By this time I was wounded an went to the rear. I there found my comrades lying almost in piles some ded some dying & others mortally and slightly wounded. Some would halt me and tell me they was bound to die. My feelings was much hirt but of corse I could not help them. I had not gon fare when I come a cross Isaac wounded in the left hip so he could not walk so I give him my assistance to the ambulance where we both got in it an went to Hospital. We staid there some two days with some ten or twelve of our boys. I will say for Dan Hackny he will long be remembered by us for he waited on us like a brother. Saturday morning we got orders for all to make ther way to Winchester that could walk
So I left them all there that could not walk. Ikes wound was on the hip though the bone was not hirt the Scar was about 3 inches long going just ball deep leaving a place of 1 inch not tore out I am shure by this time he is improveing. Our wounds are both about the same his on the left mine on the right though his is some worse than mine being on the bone. I would have got a furlough if I could have got to the hospital sooner but I never got to go before the board till yesterday and my wound had comensed getting better. Jas McMath & E. H. McManos will be at home soon it hirts me to see them start and I cant go. if it had been so you or Father could have been hear I could have gone too but let it all pass away I can Stay till the war is ended or till I am wounded a gane or killed far from home without ever seeing those loved ones whos soft hand would seeme so good to a soldiers bleeding wound.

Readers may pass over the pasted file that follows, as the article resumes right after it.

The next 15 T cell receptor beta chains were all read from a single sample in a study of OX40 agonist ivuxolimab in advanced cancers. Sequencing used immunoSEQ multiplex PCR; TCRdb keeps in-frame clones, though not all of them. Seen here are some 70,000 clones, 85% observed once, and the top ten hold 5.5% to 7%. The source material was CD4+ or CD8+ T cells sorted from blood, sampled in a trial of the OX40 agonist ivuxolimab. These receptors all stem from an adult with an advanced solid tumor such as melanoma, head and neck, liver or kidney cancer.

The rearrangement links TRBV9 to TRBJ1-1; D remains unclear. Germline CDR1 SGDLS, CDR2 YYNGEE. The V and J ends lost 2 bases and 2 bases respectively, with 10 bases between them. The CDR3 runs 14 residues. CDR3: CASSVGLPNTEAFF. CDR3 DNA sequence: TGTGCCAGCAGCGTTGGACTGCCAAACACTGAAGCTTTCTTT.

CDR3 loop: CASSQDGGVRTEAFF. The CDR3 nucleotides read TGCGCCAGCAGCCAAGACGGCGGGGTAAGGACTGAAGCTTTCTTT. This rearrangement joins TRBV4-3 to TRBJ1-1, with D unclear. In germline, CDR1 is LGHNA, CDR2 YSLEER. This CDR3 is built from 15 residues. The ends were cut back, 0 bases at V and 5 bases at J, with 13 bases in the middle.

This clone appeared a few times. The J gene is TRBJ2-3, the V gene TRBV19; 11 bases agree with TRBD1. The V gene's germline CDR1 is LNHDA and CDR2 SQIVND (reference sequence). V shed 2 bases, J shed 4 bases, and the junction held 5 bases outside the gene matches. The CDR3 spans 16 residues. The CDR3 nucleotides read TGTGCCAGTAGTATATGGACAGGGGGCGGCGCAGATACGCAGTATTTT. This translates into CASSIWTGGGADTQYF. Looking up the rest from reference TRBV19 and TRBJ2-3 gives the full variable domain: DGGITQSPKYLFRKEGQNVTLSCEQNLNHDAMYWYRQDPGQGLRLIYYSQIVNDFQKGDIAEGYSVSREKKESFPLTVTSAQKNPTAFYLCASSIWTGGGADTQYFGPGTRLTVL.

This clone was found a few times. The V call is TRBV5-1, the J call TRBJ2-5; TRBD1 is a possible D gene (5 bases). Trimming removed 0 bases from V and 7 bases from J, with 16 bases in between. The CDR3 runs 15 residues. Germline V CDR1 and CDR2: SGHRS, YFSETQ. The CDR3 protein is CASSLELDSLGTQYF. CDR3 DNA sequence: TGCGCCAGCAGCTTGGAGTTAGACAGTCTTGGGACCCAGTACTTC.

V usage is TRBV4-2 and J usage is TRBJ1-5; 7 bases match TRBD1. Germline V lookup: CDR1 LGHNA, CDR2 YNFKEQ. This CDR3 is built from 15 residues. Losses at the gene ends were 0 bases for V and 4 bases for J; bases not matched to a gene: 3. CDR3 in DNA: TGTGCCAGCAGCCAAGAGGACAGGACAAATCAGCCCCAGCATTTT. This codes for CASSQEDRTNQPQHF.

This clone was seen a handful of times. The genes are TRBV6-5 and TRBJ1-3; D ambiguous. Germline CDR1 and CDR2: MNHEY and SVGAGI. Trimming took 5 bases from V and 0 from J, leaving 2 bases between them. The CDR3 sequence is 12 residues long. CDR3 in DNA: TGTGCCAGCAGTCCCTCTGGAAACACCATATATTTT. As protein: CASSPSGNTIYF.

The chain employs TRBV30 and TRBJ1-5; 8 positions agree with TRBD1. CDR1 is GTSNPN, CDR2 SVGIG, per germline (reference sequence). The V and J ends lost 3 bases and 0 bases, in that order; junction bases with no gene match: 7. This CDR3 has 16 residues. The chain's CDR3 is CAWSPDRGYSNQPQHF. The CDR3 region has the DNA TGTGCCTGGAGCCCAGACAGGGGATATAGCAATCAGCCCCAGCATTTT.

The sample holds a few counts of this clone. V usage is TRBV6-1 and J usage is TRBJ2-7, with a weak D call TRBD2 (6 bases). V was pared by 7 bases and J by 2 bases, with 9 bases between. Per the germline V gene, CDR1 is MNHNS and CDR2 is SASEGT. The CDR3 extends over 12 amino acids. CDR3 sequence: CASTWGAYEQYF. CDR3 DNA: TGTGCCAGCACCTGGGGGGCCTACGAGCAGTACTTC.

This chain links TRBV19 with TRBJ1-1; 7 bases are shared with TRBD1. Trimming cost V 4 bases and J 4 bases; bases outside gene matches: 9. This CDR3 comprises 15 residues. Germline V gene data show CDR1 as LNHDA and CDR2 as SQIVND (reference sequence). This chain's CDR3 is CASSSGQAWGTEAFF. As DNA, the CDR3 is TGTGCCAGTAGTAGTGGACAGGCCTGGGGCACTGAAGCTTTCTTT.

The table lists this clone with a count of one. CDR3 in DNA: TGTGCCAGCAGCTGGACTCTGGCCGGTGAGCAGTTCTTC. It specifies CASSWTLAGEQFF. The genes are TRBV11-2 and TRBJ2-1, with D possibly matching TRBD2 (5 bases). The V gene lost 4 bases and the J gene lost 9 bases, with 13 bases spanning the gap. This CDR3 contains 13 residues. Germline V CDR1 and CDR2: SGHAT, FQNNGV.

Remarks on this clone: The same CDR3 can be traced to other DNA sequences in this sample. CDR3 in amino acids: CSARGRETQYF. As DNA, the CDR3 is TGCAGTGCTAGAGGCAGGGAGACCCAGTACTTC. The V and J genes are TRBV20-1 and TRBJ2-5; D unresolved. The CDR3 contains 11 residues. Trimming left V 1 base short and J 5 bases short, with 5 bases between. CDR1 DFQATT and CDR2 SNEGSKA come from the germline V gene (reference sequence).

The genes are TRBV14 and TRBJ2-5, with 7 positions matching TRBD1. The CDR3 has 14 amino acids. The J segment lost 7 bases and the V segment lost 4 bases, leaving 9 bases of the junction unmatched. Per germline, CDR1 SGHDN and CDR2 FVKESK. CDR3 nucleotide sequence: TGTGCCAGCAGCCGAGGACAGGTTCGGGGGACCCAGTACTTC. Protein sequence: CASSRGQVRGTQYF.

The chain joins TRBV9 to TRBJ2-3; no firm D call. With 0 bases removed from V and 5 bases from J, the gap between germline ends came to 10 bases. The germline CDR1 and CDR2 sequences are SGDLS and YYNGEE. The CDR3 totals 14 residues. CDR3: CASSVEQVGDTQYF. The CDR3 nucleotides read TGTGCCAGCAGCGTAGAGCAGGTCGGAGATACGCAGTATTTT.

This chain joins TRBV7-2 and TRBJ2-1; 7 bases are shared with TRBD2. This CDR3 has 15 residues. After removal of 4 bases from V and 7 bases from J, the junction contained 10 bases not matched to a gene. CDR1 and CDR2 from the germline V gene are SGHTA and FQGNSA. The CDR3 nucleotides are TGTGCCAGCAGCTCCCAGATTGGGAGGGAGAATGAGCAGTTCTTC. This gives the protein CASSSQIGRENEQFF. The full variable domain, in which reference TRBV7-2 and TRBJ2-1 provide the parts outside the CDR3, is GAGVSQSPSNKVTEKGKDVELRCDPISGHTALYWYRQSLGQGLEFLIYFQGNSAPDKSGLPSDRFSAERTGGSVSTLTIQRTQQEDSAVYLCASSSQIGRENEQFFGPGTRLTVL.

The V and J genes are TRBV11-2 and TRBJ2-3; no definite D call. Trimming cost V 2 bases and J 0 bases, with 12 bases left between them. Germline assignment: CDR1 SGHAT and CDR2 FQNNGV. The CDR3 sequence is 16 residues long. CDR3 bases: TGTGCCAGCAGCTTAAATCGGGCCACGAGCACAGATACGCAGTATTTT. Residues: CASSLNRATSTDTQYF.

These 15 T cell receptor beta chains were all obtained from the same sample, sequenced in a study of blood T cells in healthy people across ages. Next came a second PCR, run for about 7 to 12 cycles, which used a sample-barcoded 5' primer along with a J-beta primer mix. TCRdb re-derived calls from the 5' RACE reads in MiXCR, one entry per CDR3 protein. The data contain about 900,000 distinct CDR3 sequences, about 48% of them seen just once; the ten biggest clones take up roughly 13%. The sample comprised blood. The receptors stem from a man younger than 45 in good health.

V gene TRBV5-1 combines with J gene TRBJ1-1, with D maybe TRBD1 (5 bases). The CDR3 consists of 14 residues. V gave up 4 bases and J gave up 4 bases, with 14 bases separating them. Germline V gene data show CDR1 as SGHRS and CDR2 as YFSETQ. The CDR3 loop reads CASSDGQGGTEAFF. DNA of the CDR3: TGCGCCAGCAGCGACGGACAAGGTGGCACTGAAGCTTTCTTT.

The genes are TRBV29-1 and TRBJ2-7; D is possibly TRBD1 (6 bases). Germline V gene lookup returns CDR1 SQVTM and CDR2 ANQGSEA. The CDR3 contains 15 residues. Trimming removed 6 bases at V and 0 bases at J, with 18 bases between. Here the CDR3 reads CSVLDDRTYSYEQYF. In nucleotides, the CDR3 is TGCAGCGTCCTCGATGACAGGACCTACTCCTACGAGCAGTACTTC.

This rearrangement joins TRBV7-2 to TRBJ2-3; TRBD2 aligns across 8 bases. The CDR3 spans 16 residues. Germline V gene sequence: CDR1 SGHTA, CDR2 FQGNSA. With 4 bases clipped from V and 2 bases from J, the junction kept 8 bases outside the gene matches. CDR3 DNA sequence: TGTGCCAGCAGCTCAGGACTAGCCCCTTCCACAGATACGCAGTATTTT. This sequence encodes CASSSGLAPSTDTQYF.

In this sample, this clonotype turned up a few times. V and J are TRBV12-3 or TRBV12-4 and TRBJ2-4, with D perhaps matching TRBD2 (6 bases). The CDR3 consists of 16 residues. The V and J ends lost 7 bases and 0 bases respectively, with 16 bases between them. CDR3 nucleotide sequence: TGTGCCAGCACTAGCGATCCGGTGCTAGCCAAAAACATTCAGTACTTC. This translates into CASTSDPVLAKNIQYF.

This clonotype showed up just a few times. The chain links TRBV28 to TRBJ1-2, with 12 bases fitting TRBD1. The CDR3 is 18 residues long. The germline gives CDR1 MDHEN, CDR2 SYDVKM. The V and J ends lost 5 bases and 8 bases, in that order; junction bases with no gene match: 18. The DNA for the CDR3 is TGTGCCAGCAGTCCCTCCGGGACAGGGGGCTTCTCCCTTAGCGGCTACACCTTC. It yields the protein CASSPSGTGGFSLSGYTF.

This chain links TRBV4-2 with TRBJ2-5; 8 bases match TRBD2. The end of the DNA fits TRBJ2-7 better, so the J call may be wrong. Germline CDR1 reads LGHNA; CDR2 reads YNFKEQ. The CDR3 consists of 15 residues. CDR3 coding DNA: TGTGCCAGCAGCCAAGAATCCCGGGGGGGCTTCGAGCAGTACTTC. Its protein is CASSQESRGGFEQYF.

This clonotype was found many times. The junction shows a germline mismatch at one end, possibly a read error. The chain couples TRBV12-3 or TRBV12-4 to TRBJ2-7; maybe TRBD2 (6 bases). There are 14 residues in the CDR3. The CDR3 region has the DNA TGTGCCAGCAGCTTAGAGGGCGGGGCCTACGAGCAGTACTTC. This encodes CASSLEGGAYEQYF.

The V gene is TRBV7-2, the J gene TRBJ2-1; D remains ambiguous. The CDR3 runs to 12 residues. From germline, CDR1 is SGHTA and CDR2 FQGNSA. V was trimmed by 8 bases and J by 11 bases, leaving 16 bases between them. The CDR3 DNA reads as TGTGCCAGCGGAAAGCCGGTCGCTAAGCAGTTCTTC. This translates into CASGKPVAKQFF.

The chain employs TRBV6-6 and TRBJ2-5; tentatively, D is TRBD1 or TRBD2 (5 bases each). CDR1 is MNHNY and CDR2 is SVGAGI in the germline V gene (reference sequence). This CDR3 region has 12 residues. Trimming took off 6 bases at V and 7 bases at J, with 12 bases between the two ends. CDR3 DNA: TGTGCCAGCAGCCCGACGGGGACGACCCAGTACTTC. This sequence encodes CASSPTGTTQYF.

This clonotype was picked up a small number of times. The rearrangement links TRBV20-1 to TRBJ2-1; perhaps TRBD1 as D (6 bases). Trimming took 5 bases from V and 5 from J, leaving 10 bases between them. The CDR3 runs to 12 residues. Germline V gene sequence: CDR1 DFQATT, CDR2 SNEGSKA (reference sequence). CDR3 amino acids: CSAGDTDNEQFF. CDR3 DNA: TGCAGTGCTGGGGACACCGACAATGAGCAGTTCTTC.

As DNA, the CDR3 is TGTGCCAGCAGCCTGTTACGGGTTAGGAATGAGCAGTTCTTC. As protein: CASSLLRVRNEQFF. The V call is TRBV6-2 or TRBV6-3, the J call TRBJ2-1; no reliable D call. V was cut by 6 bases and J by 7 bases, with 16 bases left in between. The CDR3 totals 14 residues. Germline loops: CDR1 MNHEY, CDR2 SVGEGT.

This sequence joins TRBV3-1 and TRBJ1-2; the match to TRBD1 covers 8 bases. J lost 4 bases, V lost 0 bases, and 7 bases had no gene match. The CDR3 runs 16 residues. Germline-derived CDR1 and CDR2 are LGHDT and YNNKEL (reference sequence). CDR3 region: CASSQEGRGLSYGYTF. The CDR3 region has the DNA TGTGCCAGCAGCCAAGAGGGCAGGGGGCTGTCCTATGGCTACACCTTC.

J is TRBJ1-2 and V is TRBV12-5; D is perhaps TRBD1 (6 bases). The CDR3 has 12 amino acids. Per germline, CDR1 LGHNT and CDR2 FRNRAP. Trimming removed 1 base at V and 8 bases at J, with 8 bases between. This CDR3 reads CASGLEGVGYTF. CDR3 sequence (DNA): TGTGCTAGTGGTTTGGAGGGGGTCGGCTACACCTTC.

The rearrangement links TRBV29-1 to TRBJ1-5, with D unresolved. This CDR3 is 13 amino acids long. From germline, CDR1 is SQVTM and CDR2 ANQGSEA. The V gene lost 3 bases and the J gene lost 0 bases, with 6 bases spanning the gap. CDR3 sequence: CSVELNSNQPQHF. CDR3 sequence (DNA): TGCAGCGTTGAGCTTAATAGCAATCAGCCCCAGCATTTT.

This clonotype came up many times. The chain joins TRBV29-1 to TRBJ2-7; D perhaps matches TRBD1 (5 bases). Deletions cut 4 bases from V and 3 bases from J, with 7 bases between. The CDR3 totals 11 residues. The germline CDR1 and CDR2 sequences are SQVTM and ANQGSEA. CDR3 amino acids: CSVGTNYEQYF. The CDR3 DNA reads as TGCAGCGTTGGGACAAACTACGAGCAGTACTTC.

I guess it will be a month before I can do duty though I shal return immediately as soon as I get able. Though I go with a sad heart finding but few of my boys that was with me on the first of July no officer to comand & some of the boys that I use to spend the most of my leasure time with now lies beneath the green clover in Pennsylvania & after a few rains it will wash the soil away & the ground will no them no more.
for the want of space and something interesting to write I will have to close I have wrote a grate deal and I fear it will be almost a burden to you to read it but I will say look over it all & look to the futur for better.
I have hird nothing from Ike. ECP is at Winchester Va. very porley Mr Lambert was hear yesterday I was glad to see him, I expect I shal be transfeared to Danville to morrow if I do you will hear from me a gane I would be glad to see you all but it is impossible
Abram Vestal is hear – he is a good soldier. My best love to my folks and yours trusting and hopeing that this blamed war will soon end either to our everlasting happyness or or ever lasting disstruction.
I am as ever yours W. W. Edwards
Source: Civil War Collection, Locke W. Smith collection, North Carolina State Archives and http://cdm16062.contentdm.oclc.org/cdm/ref/collection/p15012coll8/id/11247